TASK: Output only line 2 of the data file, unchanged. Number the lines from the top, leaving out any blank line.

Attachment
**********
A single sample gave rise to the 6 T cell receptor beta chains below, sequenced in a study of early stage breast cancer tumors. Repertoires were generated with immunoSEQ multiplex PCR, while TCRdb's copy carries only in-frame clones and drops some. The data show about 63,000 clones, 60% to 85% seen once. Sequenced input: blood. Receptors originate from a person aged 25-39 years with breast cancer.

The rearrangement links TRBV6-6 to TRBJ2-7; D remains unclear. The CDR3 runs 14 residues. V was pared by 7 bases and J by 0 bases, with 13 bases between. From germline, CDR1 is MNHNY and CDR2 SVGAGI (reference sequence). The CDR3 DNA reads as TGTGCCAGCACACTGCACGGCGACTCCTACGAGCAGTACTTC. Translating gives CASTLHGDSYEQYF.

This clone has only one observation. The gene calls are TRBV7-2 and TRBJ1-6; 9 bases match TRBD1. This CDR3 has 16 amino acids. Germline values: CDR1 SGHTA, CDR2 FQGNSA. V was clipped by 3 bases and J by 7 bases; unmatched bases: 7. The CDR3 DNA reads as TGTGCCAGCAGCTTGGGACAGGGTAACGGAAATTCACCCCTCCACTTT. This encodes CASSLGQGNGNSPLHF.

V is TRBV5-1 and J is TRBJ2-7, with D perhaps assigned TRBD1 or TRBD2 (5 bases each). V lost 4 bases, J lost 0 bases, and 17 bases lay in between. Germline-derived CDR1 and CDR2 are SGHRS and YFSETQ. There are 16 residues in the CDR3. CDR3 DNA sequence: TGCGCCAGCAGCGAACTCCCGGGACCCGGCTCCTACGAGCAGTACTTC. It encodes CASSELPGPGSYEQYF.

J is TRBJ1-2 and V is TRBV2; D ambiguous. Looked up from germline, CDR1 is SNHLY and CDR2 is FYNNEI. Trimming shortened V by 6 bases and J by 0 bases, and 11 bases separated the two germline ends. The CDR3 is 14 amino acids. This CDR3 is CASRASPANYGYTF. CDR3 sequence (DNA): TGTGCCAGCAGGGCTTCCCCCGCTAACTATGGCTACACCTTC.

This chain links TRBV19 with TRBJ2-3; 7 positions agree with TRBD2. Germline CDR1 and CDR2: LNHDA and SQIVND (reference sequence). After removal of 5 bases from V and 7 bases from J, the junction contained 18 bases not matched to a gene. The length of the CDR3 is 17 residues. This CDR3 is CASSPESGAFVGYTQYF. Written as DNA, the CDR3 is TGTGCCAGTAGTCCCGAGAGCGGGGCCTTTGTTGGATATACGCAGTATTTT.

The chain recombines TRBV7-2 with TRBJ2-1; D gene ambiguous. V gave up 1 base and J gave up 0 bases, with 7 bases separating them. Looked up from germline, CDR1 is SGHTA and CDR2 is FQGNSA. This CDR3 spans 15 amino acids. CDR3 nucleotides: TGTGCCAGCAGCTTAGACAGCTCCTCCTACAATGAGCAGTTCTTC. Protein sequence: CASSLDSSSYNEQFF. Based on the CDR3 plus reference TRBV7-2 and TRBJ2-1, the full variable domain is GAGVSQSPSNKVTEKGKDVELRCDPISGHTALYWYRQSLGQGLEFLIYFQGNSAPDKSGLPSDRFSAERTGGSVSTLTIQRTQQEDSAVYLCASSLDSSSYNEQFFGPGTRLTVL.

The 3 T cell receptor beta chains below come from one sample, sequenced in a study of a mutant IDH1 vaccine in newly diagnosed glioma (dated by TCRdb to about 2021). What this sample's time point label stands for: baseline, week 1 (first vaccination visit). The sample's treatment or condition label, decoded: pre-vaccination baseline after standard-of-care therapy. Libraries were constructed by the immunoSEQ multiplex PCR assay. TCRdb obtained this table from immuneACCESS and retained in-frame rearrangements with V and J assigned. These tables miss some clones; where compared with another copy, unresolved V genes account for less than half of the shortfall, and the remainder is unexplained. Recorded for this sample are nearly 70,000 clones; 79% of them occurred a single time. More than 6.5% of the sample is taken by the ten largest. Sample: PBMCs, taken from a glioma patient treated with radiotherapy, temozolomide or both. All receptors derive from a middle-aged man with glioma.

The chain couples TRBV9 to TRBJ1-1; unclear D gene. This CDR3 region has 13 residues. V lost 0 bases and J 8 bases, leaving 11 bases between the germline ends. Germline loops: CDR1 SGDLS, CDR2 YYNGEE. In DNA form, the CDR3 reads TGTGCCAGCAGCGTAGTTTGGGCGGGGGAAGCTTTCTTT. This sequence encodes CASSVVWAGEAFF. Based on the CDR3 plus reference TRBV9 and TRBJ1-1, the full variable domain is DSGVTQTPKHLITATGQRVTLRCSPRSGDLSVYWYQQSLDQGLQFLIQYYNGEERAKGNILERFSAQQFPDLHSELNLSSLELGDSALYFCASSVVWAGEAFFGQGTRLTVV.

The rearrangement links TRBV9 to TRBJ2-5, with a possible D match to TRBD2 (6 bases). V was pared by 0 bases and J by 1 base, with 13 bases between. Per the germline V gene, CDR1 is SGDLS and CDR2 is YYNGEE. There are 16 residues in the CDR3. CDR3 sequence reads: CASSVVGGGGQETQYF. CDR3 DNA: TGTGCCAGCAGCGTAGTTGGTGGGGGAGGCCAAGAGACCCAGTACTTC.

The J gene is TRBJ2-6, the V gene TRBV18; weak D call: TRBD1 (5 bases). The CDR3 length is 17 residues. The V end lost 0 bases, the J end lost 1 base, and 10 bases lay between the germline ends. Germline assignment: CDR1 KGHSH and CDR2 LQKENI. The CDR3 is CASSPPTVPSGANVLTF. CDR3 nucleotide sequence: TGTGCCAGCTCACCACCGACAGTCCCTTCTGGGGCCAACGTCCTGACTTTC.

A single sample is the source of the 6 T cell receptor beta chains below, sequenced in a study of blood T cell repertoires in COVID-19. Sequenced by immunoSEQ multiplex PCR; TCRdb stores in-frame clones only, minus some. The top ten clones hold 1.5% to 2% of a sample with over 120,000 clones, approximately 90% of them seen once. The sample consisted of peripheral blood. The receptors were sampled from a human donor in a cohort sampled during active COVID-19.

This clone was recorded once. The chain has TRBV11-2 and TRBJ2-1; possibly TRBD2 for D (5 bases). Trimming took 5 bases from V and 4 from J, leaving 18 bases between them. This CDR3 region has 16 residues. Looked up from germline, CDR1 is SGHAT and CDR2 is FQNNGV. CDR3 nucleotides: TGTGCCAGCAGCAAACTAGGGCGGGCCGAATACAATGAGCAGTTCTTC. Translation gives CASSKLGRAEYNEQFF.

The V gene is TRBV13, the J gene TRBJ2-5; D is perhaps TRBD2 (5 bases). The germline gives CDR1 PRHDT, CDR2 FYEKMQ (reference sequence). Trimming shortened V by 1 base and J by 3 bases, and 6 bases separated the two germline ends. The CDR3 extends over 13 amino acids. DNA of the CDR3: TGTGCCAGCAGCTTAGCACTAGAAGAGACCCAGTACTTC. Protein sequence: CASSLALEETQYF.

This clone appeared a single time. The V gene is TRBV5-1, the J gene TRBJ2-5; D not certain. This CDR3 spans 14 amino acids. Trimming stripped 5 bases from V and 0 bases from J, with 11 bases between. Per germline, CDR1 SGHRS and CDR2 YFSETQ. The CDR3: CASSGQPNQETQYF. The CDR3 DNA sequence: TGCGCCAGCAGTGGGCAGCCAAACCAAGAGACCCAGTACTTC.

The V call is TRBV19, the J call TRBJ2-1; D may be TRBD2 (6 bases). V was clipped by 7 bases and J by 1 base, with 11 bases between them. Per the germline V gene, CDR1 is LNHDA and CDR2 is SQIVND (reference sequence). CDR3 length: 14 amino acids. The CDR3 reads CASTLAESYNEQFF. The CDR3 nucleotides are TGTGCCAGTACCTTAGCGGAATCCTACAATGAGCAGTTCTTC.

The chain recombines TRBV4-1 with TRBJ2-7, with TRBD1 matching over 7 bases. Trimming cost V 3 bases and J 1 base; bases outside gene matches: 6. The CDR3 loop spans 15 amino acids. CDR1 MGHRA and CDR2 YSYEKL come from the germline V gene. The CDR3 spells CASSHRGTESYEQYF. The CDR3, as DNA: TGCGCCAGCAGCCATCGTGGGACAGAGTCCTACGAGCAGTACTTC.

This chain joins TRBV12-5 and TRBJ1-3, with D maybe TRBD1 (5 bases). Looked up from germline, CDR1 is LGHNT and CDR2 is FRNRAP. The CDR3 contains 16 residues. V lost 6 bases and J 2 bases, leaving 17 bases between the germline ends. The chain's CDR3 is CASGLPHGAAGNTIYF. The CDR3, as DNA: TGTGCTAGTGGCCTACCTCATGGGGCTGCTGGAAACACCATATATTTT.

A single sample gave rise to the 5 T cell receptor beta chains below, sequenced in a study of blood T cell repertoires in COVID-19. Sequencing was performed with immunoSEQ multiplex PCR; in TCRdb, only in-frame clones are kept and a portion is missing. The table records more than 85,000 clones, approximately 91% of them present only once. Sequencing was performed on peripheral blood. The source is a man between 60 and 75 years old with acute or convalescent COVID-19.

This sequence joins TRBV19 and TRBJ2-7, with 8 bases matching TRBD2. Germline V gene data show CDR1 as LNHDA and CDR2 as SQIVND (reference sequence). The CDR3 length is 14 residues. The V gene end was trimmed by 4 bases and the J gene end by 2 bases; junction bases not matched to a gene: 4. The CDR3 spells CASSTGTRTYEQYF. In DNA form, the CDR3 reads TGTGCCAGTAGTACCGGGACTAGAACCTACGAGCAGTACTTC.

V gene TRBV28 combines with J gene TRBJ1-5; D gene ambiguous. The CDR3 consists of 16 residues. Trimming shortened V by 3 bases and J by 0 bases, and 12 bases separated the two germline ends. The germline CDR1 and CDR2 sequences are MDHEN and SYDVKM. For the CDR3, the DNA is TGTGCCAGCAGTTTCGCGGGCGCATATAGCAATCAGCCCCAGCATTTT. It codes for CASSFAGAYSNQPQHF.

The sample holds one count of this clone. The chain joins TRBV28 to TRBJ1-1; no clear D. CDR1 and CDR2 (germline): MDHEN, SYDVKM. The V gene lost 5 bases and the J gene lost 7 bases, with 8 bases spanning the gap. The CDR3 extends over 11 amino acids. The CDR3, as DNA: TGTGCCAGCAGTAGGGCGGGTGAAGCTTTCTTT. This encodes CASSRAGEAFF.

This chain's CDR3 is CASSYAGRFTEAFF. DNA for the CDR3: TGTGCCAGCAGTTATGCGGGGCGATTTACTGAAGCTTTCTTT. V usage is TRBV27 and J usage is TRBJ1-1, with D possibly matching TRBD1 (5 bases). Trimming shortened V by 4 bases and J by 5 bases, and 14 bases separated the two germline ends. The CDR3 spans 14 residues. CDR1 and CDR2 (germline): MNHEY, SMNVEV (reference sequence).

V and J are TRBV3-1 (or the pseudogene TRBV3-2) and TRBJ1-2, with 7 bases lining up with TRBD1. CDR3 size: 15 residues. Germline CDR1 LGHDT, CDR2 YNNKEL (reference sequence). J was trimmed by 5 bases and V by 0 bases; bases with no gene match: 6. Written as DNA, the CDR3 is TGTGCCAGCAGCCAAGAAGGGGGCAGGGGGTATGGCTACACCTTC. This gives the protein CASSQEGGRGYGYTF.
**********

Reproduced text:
The rearrangement links TRBV6-6 to TRBJ2-7; D remains unclear. The CDR3 runs 14 residues. V was pared by 7 bases and J by 0 bases, with 13 bases between. From germline, CDR1 is MNHNY and CDR2 SVGAGI (reference sequence). The CDR3 DNA reads as TGTGCCAGCACACTGCACGGCGACTCCTACGAGCAGTACTTC. Translating gives CASTLHGDSYEQYF.